Note #2: Some of the larger Mitsu widescreens use 7 capacitors in the DM module instead of just four, but the issue and repair procedure is the same.

I hope this info helps - Paul

PS: Contact me if you have problems with the link or want me to email you the .pdf file with the repair procedure described.

edders 12-07-2007 10:52 AM

Great post
 
First off, I would not recommend that most people try repairing electronic items. You however seem to have done your homework and had adequate help and advice, so it is great that you saved your Mitsi.

So you bought your bro a few beers, did you buy your girlfriend flowers?
:eek:

Ed

truedamen 12-07-2007 12:18 PM

Well Done!!!!
 
I also had the dreaded "Blinking Green Light of Death" on My Mits WD-52631. The culprit was a thermister that's in close proximity to those same caps! I am an Electronics Technician(and specialize in micro-electronics) for the government so I am more than qualified to unsolder ANY component.
The set was under warranty so I called the local repair rep to come and fix the problem-LET MITS FIX IT! I had to wait 5 days for the repairman to come out which pissed me off. Once he arrived I told told him what the problem was and the possible causes("Blinking Green Light ","blocked airflow" ). He had NO idea what I was talking about so I took off the back cover and low and behold toasted thermister!
If your set is under warranty I recommend using their resources primarily for safety reasons. However, Google can be your best friend if your set is out of warranty and brave enough to fix it yourself because I was pointed to numerous people at various forums with the same problem.

Paul D318 12-07-2007 01:07 PM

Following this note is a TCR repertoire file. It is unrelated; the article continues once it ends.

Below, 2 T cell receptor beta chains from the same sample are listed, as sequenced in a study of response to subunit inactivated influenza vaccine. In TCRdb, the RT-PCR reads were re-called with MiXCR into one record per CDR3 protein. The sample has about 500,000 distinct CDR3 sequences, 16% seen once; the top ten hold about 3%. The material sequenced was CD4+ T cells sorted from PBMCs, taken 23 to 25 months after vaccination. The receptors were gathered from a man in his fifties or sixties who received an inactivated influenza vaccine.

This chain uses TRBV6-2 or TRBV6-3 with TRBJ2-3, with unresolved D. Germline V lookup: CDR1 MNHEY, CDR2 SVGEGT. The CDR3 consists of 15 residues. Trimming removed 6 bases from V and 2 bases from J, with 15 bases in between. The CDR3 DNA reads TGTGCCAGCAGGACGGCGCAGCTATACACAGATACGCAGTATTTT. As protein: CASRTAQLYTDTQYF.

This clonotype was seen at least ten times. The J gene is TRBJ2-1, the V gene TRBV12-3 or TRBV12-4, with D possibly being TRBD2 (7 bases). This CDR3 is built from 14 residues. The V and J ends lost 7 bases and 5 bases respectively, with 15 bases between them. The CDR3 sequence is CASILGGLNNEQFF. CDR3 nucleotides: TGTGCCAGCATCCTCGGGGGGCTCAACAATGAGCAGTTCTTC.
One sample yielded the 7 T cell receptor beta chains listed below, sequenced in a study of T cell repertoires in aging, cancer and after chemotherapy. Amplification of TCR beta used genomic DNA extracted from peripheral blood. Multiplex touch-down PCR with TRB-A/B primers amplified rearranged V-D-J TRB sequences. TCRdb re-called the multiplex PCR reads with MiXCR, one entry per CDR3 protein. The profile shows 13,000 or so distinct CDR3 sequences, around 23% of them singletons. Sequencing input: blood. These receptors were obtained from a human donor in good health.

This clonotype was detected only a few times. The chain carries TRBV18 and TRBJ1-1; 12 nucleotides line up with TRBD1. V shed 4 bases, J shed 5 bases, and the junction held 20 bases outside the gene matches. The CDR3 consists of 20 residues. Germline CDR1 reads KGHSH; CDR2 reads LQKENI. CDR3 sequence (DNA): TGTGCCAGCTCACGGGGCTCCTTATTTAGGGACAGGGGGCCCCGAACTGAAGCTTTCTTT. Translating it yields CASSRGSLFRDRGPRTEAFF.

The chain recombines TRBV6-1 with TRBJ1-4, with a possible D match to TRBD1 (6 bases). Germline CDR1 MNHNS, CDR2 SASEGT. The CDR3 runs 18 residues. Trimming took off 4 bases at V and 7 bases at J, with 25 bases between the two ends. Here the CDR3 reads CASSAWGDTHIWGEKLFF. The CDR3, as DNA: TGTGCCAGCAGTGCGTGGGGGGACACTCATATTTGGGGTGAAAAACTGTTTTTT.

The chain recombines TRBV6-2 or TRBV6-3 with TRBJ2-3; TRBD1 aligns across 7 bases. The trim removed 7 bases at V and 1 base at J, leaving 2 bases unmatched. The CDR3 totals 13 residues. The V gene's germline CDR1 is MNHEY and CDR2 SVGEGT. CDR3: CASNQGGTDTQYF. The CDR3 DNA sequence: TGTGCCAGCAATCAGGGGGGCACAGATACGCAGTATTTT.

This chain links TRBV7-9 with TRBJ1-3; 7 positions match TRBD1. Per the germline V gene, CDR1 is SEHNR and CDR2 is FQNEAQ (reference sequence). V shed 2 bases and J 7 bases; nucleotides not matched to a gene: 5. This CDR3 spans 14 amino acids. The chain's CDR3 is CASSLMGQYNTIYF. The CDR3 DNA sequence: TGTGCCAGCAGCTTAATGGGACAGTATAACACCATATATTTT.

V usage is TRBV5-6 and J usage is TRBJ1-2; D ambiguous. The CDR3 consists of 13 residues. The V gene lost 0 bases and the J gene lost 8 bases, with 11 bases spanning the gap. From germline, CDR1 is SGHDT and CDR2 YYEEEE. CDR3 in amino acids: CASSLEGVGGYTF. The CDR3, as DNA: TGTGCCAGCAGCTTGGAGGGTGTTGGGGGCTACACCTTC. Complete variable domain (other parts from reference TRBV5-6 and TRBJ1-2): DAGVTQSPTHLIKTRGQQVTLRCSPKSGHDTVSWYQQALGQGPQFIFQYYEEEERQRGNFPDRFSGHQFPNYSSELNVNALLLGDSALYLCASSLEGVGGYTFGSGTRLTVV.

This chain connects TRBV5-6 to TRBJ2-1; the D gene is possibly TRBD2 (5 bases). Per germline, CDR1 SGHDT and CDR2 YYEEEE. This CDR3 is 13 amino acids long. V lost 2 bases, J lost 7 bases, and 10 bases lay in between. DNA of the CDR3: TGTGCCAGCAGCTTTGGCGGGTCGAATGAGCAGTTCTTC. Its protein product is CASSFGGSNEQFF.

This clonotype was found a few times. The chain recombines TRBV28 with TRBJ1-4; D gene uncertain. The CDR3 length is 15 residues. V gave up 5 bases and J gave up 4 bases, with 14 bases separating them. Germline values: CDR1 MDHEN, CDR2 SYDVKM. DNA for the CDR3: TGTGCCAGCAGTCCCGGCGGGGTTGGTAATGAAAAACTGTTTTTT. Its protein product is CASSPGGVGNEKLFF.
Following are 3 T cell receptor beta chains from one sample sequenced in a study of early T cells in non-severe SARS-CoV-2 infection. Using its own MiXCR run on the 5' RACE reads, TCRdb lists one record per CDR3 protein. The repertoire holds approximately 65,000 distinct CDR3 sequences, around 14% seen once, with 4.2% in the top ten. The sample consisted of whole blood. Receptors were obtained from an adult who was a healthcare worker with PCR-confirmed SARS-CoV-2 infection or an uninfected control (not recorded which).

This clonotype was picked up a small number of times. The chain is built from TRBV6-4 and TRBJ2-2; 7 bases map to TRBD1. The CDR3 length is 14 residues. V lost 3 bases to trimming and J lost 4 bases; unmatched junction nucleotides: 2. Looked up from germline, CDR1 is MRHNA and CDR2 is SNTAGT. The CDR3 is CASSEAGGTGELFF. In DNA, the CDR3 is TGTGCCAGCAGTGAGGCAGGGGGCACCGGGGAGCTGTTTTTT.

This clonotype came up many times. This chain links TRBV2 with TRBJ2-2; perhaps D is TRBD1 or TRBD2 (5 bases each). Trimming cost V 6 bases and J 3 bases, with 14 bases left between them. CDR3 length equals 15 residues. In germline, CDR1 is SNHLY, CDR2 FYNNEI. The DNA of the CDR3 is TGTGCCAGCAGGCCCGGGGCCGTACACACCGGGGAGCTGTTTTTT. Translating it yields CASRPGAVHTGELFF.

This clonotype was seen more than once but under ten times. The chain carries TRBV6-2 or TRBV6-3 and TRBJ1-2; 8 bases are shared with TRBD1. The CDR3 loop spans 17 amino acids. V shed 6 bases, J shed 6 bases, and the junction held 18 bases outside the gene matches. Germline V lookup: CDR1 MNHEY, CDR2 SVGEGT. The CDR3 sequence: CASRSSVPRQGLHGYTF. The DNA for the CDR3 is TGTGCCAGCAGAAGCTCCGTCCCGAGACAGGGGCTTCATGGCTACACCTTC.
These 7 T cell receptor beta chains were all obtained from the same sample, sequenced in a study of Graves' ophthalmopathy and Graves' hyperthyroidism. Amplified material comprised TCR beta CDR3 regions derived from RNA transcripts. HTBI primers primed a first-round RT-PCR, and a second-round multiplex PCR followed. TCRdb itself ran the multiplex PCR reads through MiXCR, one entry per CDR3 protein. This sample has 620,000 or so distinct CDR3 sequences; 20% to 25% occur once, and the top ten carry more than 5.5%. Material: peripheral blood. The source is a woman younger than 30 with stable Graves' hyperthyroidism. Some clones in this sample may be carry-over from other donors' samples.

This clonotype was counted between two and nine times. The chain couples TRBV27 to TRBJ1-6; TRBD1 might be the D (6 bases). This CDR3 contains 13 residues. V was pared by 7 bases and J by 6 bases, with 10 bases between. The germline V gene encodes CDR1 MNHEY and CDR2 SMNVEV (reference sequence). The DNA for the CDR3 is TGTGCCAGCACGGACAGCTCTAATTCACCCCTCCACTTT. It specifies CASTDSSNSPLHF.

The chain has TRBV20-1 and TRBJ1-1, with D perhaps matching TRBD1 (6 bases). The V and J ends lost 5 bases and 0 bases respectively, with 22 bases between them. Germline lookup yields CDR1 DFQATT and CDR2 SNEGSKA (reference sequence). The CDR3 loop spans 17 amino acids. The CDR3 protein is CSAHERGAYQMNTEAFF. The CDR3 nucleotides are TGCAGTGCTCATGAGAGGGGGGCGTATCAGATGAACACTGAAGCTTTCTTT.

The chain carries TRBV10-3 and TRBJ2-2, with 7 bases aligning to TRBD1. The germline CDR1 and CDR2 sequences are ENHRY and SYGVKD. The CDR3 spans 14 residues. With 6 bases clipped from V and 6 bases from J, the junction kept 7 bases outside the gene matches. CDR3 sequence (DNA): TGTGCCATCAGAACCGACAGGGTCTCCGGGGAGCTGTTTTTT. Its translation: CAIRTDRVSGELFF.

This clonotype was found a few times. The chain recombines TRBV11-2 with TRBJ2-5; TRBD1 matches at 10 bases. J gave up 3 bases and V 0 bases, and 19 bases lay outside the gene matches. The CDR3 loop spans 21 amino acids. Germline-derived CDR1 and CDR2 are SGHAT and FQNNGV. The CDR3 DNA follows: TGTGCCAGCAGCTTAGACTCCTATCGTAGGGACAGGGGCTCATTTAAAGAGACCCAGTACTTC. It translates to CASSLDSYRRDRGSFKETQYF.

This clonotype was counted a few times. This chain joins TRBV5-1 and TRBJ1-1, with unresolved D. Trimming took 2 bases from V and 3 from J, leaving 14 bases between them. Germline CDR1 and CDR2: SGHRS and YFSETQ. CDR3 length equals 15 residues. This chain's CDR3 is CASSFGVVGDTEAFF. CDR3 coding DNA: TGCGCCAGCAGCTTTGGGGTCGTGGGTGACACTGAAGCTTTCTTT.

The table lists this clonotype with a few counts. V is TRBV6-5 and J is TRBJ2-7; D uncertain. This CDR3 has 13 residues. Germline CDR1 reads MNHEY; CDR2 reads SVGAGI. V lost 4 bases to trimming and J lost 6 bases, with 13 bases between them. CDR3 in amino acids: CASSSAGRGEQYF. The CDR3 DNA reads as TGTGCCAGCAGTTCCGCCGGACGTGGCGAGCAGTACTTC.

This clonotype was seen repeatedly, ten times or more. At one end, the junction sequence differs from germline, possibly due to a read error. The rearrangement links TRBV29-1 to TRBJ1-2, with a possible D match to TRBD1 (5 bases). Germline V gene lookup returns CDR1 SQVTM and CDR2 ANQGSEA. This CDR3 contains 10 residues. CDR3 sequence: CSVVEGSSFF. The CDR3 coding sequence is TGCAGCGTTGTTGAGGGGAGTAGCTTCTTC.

JustEd:

I didn't buy her any flowers, no. I have repaired numerous things at her townhouse, and am also called upon whenever she needs anything larger than a toaster oven transported (since I have an '02 Silverado pickup), so she's still on the plus side. (I did give her more than a couple of big kisses during the process, however...) :D

Trudamen:

I certainly would have gotten it fixed under warranty - if I'd had any warranty left (I AM crazy - but not stupid! :D ) but I am two years out of warranty. I do have a friend that repairs big-screen TV's for a living, but he's been sick (with repair jobs backlogged) and I didn't want to wait 2 - 3 weeks for him to get over to my house. I bounced this repair job off him (after the fact) and he said that using the higher-voltage capacitors was definitely the right thing to do.

Also - what does the thermistor you described look like - and how do you test it?

Another question (since you're an electronic tech) - Do you use a desoldering tool when doing such pcb work? I've gotten differing opinions, but it seems that it would be a good idea...

Thanks - Paul

PS: Thanks for the pats on the back, guys. I'm just hoping to help anybody else that has a widescreen Mitsubishi w/this same problem (and some basic soldering skills) so that they can tackle and resolve this problem as I did.

It was actually a lot easier than I thought it would be!

truedamen 12-07-2007 02:31 PM

First of all your impatience led to ingenuity-RIGHT ON!!!
-Secondly, a thermister is a thermal sensor that monitors airflow to the lamp(DLP). Once the set was opened it looked like partially charred two lead flat transistor that was reading open(using a fluke 87 multimeter). The part that replaced it looked like a piece of wire with a thin film of ceramic around it (I also tested it and it read short).
-Third, I have a portable PACE soldering station that is for personal/home use but a very effective an inexpensive way to remove solder would be to use a soldering iron and solder wick that you can easily obtain from any Radio Shack;Try it -it works!

Paul D318 12-07-2007 08:28 PM

Quote:

Originally Posted by truedamen (Post 440556)

I have a portable PACE soldering station that is for personal/home use but a very effective an inexpensive way to remove solder would be to use a soldering iron and solder wick that you can easily obtain from any Radio Shack;Try it -it works!

1) You've apparently got a really nice Mitsu WD-52631 DLP, whereas I've got a rear-proj CRT set with no lamp fan, etc. I guess this means that at least I don't have a thermistor to worry about? :what: I've got enough grey hair... :eek:

2) What do they get for one of those Pace soldering stations - and where can you buy one?

Thanks - Paul

truedamen 12-07-2007 08:44 PM

I am not sure of an actual price;my solder station was acquired through my job but this website may be useful to you www.paceworldwide.com

smarter3 12-08-2007 02:15 PM

please help me I have this same problem.

Quote:

Originally Posted by truedamen (Post 440356)